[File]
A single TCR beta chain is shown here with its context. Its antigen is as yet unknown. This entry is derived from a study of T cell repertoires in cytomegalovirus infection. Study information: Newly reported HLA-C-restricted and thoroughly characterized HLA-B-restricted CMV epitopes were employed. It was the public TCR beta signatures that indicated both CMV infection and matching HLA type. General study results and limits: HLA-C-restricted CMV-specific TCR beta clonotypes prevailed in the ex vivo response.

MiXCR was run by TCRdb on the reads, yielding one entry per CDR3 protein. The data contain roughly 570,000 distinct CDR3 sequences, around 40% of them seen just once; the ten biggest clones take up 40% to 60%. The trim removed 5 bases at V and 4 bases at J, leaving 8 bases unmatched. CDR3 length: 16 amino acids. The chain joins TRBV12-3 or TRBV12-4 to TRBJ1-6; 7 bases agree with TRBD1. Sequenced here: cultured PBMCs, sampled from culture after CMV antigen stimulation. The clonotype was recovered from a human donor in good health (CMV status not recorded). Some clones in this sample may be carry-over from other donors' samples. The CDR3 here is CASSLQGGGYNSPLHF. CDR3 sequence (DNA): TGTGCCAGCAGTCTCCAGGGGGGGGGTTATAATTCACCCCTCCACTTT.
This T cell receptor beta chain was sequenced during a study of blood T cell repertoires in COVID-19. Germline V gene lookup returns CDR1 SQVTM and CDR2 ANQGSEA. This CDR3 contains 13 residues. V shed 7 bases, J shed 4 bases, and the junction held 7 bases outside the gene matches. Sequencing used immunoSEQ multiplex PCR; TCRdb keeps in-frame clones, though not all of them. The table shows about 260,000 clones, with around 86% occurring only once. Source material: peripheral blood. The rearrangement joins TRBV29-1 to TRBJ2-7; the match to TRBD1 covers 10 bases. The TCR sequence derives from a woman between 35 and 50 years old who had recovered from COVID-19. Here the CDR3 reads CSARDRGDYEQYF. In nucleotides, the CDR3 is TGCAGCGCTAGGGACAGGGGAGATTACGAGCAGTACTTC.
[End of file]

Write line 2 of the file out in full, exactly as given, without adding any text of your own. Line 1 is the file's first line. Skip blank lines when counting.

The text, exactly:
MiXCR was run by TCRdb on the reads, yielding one entry per CDR3 protein. The data contain roughly 570,000 distinct CDR3 sequences, around 40% of them seen just once; the ten biggest clones take up 40% to 60%. The trim removed 5 bases at V and 4 bases at J, leaving 8 bases unmatched. CDR3 length: 16 amino acids. The chain joins TRBV12-3 or TRBV12-4 to TRBJ1-6; 7 bases agree with TRBD1. Sequenced here: cultured PBMCs, sampled from culture after CMV antigen stimulation. The clonotype was recovered from a human donor in good health (CMV status not recorded). Some clones in this sample may be carry-over from other donors' samples. The CDR3 here is CASSLQGGGYNSPLHF. CDR3 sequence (DNA): TGTGCCAGCAGTCTCCAGGGGGGGGGTTATAATTCACCCCTCCACTTT.